Vanderbilt University Medical Center recently solidified its commitment to robotics surgical options by upgrading three da Vinci systems. This brings its total number of state-of-the-art model XI machines — shared among general surgery, thoracic surgery, obstetrics and gynecology, and urology — to five.
For GI surgery, robotics has the support of a new generation of residents steeped in its technology, as well as more seasoned converts. Aimal Khan, M.D., a colorectal surgeon at Vanderbilt, is a member of this new generation. Before joining Vanderbilt, he performed hundreds of robotic surgeries through residency and two fellowships.
“Before 2012, the adoption rate for various colorectal procedures was around three percent. Now it is around 16 to 26 percent,” he said. “I think future studies will show more patient benefit, as we get better and better at this technology. Plus, more surgeons will adopt it to avoid ergonomic injuries from doing laparoscopy (LAP) procedures.”
Michael Benjamin Hopkins, M.D., is the director for the colon and rectal surgery program at Vanderbilt. Ten years out from residency, he had to forge his own training path in robotics. “The investment Vanderbilt has made is significant – not just for the surgeries we are doing now – but for training the next generation of surgeons,” he said.
“The investment Vanderbilt has made is significant – not just for the surgeries we are doing now – but for training the next generation of surgeons.”
Hopkins says the benefits of robotics over LAP are enticing: 3D visualization, a stable camera platform, image magnification, instruments immune from tremor, 360-degree motion, maneuverability in tight spaces and the ability to operate in all four quadrants in one procedure. Off-midline incisions can reduce hernia risks, he adds, and tissues can be taken out of the body for suture.
Yet Khan says research in GI surgery, primarily conducted in the early 2010s, shows LAP and robotics outcomes are a toss-up. He foresees this changing in the next decade and hopes to research the impact of robotic surgery on outcomes such as opioid use and length of stay. His anecdotal evidence is compelling, with many patients foregoing narcotics altogether and going home two days post-op.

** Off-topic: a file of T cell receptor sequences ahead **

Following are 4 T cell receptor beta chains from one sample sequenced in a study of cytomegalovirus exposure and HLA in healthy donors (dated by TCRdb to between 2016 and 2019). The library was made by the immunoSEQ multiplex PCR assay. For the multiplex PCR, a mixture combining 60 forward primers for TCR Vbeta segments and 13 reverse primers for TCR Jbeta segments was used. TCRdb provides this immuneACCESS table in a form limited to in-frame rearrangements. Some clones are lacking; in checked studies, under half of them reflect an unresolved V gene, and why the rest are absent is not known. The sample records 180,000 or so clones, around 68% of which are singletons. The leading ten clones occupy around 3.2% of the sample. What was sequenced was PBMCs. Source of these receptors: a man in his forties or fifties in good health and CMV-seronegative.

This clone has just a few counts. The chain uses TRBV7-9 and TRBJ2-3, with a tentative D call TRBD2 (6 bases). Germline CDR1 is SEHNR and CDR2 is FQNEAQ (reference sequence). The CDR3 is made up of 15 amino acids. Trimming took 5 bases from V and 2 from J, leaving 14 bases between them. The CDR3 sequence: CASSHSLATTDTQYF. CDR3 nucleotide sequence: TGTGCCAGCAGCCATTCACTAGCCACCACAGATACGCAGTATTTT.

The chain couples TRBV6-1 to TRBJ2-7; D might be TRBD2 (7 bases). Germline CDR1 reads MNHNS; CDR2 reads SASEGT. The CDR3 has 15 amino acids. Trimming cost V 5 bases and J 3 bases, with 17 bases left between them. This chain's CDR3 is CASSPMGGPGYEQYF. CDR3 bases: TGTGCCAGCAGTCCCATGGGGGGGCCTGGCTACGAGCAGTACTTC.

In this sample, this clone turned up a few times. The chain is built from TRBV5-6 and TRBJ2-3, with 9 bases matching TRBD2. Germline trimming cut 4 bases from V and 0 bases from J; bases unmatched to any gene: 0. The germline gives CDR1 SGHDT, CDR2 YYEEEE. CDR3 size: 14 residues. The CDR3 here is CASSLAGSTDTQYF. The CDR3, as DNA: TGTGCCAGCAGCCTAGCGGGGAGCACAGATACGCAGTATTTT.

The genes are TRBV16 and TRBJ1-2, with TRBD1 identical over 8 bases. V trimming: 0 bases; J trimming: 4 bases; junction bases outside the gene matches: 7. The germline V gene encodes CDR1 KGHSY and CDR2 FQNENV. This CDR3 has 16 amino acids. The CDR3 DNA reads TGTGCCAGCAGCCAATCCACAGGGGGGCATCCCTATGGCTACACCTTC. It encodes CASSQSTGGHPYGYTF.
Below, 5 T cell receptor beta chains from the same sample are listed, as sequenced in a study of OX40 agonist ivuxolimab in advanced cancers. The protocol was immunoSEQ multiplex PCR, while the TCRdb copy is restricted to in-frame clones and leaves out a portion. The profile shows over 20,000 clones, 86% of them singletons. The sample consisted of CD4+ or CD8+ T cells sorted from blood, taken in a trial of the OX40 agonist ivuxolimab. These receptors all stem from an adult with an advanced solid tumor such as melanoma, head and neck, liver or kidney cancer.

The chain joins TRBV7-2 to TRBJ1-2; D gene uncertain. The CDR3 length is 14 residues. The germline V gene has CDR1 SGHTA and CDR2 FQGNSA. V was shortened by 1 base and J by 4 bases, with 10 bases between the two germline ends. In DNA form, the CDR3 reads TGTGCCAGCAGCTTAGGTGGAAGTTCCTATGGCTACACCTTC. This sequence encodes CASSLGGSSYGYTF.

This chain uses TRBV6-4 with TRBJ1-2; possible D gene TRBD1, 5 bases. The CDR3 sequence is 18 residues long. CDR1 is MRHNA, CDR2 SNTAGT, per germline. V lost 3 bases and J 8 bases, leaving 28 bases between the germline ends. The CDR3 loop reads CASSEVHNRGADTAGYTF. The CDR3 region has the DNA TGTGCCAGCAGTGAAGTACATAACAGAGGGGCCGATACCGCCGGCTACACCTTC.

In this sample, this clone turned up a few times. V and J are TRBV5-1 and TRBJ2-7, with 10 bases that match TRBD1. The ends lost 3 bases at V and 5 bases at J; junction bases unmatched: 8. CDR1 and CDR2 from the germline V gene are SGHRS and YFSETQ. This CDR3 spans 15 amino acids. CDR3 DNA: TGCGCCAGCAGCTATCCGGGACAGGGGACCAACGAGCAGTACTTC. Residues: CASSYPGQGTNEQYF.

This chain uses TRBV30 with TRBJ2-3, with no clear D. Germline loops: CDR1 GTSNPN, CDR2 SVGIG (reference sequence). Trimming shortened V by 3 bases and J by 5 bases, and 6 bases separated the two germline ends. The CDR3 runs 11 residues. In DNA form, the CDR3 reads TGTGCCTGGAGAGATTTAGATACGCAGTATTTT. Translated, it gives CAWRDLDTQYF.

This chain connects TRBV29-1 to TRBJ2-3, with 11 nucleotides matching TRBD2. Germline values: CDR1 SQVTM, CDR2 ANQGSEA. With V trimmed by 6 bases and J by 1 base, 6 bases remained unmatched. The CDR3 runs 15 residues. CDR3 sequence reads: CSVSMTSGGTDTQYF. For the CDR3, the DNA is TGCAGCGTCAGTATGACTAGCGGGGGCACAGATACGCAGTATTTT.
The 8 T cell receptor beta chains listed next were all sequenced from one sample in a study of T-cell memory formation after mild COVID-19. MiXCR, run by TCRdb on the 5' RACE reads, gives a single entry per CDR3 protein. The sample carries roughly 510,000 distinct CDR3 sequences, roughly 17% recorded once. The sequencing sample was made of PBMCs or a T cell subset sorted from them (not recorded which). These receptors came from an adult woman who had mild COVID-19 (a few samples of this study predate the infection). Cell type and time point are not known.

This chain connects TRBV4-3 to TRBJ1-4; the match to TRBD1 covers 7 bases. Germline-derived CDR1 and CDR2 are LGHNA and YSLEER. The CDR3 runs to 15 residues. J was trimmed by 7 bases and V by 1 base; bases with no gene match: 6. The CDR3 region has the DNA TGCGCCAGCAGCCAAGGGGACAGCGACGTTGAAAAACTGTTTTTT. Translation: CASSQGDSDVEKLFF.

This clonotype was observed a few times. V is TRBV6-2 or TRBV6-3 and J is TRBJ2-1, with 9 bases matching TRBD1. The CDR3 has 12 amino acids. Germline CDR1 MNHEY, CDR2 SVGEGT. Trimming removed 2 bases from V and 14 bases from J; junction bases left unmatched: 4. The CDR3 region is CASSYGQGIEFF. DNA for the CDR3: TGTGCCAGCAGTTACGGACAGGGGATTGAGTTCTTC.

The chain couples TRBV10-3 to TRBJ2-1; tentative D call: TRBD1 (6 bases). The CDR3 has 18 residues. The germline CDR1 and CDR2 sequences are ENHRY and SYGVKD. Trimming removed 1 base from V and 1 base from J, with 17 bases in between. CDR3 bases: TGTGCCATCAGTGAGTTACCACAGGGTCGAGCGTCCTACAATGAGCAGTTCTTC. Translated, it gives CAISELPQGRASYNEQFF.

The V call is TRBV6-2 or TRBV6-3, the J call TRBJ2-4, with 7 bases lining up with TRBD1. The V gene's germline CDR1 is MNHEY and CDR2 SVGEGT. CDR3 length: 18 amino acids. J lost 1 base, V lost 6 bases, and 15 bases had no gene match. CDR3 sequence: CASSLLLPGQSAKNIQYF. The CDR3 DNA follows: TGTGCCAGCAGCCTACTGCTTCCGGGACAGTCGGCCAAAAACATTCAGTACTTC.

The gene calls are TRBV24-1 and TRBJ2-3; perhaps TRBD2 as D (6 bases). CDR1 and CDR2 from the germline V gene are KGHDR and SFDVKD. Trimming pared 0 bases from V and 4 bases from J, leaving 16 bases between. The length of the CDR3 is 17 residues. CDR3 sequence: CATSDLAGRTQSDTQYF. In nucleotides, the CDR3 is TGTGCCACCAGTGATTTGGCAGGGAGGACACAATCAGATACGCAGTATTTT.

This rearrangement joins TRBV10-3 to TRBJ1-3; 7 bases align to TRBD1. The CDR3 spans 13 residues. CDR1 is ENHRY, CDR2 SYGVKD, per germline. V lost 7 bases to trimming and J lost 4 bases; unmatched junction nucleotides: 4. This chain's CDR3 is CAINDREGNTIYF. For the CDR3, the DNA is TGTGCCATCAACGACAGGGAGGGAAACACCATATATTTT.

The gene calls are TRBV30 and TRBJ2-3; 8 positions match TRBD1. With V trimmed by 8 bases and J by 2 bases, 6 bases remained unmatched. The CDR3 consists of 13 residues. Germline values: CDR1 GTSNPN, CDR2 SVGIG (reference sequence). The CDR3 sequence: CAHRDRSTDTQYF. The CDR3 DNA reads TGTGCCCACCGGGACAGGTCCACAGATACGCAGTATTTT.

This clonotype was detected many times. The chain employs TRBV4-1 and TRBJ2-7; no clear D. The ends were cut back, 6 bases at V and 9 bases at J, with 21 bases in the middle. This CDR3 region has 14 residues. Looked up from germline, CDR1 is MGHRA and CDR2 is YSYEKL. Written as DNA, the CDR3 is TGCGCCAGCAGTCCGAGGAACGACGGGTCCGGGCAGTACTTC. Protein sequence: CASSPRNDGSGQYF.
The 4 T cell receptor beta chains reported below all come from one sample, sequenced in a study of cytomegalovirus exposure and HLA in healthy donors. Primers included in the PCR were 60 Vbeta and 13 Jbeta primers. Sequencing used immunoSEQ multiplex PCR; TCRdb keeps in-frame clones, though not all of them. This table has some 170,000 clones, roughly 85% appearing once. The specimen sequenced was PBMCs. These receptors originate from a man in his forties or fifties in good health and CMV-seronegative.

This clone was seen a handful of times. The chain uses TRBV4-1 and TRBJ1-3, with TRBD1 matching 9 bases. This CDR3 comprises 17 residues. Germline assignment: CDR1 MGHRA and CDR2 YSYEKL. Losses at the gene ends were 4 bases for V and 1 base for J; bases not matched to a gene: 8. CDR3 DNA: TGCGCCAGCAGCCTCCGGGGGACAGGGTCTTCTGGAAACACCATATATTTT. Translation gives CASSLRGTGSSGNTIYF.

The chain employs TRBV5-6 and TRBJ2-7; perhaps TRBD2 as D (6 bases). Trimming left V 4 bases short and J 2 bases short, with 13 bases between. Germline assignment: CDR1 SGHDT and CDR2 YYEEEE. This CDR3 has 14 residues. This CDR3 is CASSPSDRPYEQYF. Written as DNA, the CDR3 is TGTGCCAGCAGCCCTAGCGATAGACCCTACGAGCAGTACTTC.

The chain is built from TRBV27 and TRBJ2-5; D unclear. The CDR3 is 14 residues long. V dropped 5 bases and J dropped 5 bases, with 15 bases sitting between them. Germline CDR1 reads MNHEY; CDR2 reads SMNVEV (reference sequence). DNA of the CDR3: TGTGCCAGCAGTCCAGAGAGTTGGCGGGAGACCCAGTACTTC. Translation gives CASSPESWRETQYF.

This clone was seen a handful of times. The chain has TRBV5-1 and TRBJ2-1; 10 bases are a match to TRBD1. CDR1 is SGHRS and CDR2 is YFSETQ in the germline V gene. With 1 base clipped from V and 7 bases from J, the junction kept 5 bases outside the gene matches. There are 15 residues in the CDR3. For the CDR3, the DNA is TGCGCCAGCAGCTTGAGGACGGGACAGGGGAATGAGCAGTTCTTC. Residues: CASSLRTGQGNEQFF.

Hopkins raises several questions that still require study. “Is there is a lower conversion rate to open surgery? Are there better oncological outcomes from robotics versus LAP?”
Robotic surgery detractors cite the lack of haptic feedback and the higher cost and may balk at the significant learning curve required for transition, Hopkins says. “Some doctors reserve robotics for rectal cancer; others see benefits from broader use. You have to do the procedure you are most comfortable with and best at.”
Weighing Costs Against Surgeon Health
In 2014, one analysis found a robotic colectomy cost $3,424 more than LAP, a margin Khan says is narrowing. “There is a clear trajectory where the costs are decreasing as new manufacturers are producing competitive machines,” he said.
An important reason robotics is catching fire is a rising awareness of the physical toll LAP procedures can take on surgeons. While 68 percent of surgeons overall report physical discomfort during surgery, minimally invasive surgeons are most likely to report pain, fatigue and numbness.
“We have this whole generation of surgeons developing back and neck problems from manipulating these long, straight sticks over two or three procedures in a day,” Khan said. “Robotic systems are expensive, but how do you weigh that against the benefit of keeping a surgeon working ten years longer?”
“Robotic systems are expensive, but how do you weigh that against the benefit of keeping a surgeon working ten years longer?”
Robotics Back in Center Field
The robotics work at Vanderbilt is rapidly building on its track record. Hopkins was on the team that performed the first robotic abdominal perineal resection last year. Khan recently performed the first robotics-assisted total colectomy at Vanderbilt.
“Before, when GI surgeons who trained in open and LAP surgeries added robotics to their armamentarium, it was mostly for pelvic and rectal surgeries, where tight spaces precluded LAP stick entry,” Hopkins said. “It’s been a big shift to see it used today to resect right colons, do total colectomies, or work on other parts of the abdomen.”